Okay, that statement is probably true about my attitude toward everyone, including myself, but it is so strong as to be worthy of mention with Gladwell.
He points out the obvious, and at first it annoys me that he gets credit for it, until I remember that 'most everyone else doesn't get the obvious, which moves me back into the Gladwell camp.
Then he points out the counterintuitive - his other strength - even when the evidence is spotty, which makes him a media darling and annoys me further. Until, again, I realise that there are few voices even risking some unpopular stances, even if he gets them 1/3 wrong. Which brings me back to pat-Gladwell-on-the-back mode again.
Had you told me that he was writing on a faith topic, I would have been extremely wary, and, as in waiting at least four years before seeing any of The Hobbit, have given it a pass until others had walked over the territory. I am happy to be the first evaluator in some circumstances, but in the case of Gladwell, the wisdom of crowds is preferable.
But a FB friend linked to the article in Relevant,* and I was well into it before I realised it was MG. It's good. It doesn't stress what I consider an important point, but it's good.
The important point is: it is not a strategy that works in the world, and should not be adopted in hopes of victory. Le Chambon did not go on to prosper more than its neighbors. There is no evidence that we won the war because of Le Chambon. The world did not beat a path to the Derkson's door, asking "what must I do to be saved?" Mennonites did not experience 200% growth worldwide because of this single family's obedience. This seems obvious to my readers, but consider how often we read stories that tell us the opposite. I followed God's Word and my business grew, my church was able to pay of its mortgage, and all my aunts were cured of cancer.The Lord blesses us when we trust in his Holy Name. I can't tell you how much I hate that attitude. The testimony of the Huguenots is that they persevered even though the persecution continued.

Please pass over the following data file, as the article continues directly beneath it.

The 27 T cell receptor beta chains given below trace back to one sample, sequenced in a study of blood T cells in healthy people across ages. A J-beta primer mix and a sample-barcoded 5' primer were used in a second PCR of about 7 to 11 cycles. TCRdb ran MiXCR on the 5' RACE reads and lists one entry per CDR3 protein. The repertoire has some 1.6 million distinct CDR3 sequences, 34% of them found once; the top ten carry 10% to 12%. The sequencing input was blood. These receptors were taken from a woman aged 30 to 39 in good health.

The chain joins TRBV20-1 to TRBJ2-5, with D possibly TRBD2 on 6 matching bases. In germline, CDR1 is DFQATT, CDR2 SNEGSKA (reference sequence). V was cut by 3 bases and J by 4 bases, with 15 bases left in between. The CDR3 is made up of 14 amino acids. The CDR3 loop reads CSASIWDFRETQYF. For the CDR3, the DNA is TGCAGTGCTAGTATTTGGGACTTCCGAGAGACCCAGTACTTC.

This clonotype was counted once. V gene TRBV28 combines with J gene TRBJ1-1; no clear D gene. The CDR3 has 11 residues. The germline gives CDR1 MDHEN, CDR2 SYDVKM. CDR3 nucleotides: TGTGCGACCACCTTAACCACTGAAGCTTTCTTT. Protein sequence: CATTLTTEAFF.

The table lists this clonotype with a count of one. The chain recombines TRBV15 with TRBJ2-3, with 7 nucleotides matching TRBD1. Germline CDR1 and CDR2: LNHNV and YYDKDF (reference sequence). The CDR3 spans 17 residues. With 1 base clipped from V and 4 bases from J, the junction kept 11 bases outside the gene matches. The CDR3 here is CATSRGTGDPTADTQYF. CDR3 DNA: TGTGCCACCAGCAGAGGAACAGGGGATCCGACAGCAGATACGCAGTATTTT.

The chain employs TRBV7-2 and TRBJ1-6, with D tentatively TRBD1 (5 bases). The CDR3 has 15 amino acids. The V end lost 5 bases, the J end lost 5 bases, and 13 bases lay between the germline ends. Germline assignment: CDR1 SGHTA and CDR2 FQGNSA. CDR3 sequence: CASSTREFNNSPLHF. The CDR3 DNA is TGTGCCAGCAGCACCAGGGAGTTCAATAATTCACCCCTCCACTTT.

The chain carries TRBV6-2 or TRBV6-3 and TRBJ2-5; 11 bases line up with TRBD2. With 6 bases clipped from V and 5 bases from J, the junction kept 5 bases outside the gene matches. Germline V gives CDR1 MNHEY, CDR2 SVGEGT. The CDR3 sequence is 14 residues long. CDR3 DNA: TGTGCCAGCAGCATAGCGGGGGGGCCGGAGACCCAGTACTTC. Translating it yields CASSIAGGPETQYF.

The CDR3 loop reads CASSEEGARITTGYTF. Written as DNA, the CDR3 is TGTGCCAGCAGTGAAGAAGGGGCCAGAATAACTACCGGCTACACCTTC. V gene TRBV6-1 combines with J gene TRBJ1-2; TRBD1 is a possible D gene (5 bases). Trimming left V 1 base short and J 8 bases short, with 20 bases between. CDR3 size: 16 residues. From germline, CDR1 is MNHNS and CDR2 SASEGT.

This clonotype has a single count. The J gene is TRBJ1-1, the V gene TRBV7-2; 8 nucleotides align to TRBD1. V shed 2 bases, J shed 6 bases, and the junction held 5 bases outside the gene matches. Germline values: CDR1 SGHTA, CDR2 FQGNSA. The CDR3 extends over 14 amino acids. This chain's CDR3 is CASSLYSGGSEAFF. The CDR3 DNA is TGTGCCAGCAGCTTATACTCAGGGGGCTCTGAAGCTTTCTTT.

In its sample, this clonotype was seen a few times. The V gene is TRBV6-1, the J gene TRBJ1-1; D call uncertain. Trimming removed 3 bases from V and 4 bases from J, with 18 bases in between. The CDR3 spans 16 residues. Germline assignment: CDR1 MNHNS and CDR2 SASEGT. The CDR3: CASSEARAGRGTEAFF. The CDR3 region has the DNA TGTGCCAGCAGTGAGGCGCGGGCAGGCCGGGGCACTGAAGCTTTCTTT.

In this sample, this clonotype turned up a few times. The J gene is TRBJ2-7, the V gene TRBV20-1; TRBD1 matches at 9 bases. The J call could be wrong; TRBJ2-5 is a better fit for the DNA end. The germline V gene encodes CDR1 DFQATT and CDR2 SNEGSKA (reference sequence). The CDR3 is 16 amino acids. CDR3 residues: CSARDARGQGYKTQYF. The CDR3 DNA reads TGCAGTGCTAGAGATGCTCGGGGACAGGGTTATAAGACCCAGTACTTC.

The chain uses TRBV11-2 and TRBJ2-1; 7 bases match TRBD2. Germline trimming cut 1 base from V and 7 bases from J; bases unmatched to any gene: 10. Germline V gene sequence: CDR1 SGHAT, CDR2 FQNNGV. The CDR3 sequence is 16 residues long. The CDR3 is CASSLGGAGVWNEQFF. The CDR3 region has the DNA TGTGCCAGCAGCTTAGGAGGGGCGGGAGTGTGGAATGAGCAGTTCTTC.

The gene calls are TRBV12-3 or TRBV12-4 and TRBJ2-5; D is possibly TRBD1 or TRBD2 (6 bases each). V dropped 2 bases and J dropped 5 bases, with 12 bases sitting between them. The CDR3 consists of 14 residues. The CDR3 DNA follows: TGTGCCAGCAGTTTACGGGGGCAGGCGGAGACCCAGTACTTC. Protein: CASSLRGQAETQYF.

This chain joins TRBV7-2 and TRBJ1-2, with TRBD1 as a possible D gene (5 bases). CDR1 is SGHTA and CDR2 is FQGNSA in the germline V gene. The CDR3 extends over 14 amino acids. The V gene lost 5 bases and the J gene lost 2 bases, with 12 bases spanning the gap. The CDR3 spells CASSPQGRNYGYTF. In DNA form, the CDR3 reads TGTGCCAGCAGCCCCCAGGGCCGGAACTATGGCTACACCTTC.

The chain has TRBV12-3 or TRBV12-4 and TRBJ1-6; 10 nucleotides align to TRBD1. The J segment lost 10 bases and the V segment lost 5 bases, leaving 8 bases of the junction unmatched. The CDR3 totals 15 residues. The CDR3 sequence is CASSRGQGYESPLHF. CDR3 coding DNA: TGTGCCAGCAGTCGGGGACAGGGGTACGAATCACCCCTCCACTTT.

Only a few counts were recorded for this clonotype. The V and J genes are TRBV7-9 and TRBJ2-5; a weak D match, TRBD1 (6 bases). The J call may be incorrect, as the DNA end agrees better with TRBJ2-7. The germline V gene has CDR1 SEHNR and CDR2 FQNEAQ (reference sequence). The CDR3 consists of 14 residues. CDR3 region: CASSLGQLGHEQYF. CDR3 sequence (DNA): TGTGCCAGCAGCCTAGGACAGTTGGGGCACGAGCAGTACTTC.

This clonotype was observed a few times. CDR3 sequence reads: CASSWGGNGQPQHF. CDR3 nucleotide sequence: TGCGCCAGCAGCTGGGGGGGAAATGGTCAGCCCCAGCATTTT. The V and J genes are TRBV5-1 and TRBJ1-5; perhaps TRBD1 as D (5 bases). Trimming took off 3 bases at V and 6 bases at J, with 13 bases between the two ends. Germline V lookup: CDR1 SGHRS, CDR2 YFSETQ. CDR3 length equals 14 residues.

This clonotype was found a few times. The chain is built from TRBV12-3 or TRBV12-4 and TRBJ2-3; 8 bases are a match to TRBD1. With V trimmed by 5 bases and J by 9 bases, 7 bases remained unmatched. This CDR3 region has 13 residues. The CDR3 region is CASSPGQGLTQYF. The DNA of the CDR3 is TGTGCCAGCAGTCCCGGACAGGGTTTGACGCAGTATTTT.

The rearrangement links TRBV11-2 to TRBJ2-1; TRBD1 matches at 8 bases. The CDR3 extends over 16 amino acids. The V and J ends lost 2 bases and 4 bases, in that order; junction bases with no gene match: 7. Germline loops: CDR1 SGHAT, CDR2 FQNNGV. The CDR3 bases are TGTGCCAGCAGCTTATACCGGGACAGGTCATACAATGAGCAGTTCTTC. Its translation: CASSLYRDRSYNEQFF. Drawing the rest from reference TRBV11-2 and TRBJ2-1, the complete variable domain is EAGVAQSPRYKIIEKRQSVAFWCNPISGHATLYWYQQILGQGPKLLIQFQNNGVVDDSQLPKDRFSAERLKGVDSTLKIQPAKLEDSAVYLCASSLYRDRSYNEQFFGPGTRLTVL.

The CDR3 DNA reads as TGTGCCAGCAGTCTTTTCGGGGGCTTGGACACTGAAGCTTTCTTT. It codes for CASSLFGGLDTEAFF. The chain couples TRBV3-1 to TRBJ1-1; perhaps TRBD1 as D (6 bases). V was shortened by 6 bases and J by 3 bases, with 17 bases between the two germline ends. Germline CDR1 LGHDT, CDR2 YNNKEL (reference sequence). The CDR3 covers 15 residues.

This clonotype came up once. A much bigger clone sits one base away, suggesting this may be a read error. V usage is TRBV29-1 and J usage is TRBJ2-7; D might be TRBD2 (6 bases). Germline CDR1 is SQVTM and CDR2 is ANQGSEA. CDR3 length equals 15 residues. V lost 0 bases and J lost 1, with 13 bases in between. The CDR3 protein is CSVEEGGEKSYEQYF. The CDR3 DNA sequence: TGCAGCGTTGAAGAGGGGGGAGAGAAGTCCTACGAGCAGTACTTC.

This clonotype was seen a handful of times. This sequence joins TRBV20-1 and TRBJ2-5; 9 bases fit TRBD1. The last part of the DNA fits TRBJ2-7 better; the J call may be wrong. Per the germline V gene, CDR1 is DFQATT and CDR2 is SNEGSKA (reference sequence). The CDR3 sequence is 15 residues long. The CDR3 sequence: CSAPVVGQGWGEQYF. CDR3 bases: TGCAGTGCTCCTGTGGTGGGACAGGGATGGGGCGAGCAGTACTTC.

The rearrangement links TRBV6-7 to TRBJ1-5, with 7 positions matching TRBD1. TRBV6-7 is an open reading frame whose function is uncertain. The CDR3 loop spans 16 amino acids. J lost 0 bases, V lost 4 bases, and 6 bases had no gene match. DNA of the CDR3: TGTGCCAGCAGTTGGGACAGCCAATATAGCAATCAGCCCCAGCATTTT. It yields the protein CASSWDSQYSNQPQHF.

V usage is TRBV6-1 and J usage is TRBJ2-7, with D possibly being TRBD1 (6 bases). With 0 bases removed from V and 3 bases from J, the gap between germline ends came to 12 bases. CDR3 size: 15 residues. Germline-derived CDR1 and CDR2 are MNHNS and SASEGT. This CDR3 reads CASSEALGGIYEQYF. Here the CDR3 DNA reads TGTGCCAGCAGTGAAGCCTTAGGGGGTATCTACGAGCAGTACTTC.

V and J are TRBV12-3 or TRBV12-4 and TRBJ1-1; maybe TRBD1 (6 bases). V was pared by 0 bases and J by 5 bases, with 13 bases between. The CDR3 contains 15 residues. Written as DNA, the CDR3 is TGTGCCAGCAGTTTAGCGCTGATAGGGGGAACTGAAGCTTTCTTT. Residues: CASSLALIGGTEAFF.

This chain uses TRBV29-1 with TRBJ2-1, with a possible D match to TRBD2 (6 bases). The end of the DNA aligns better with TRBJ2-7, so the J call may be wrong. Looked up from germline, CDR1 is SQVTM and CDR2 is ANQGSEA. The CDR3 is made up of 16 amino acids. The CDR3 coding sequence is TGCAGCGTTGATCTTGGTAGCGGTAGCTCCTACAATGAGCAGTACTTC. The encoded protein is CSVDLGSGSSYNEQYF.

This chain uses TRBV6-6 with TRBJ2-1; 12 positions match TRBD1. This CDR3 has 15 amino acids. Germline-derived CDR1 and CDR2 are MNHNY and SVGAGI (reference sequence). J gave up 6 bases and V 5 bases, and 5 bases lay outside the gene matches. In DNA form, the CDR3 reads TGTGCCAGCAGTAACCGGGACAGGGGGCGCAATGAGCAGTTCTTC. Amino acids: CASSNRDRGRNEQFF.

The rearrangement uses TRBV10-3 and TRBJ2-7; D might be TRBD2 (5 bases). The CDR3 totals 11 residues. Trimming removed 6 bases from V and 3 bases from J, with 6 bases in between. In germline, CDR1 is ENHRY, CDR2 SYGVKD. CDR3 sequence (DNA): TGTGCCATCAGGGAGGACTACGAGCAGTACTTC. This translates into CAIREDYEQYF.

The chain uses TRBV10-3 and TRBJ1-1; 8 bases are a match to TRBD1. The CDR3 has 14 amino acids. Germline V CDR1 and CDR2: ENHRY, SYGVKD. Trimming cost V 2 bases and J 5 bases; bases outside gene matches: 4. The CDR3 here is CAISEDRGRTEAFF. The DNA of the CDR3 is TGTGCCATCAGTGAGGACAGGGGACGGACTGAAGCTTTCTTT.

Take this course if you believe Christ leads you to it, but do it because it is right, not because it will succeed. The fundamentalist side of the heresy is the Health and Wealth, name-it-and-claim-it "gospel." The social justice side of the same heresy is that "God will preserve us from war if we will but beat our swords into ploughshares." Both are emphatically not true.Gladwell gets to the heart of this in interviewing those French citizens.
They saw just about the worst kind of persecution that anyone can see. And what did they discover? That the strength granted to them by their faith in God gave them the power to stand up to the soldiers and guns and laws of the state. In one of the many books written about Le Chambon, there is an extraordinary line from André Trocmé’s wife, Magda. When the first refugee appeared at her door, in the bleakest part of the war during the long winter of 1941, Magda Trocmé said it never occurred to her to say no: “I did not know that it would be dangerous. Nobody thought of that.”
Nobody thought of that. It never occurred to her or anyone else in Le Chambon that they were at any disadvantage in a battle with the Nazi Army.* I have linked to this magazine before. The more I see the better I like it.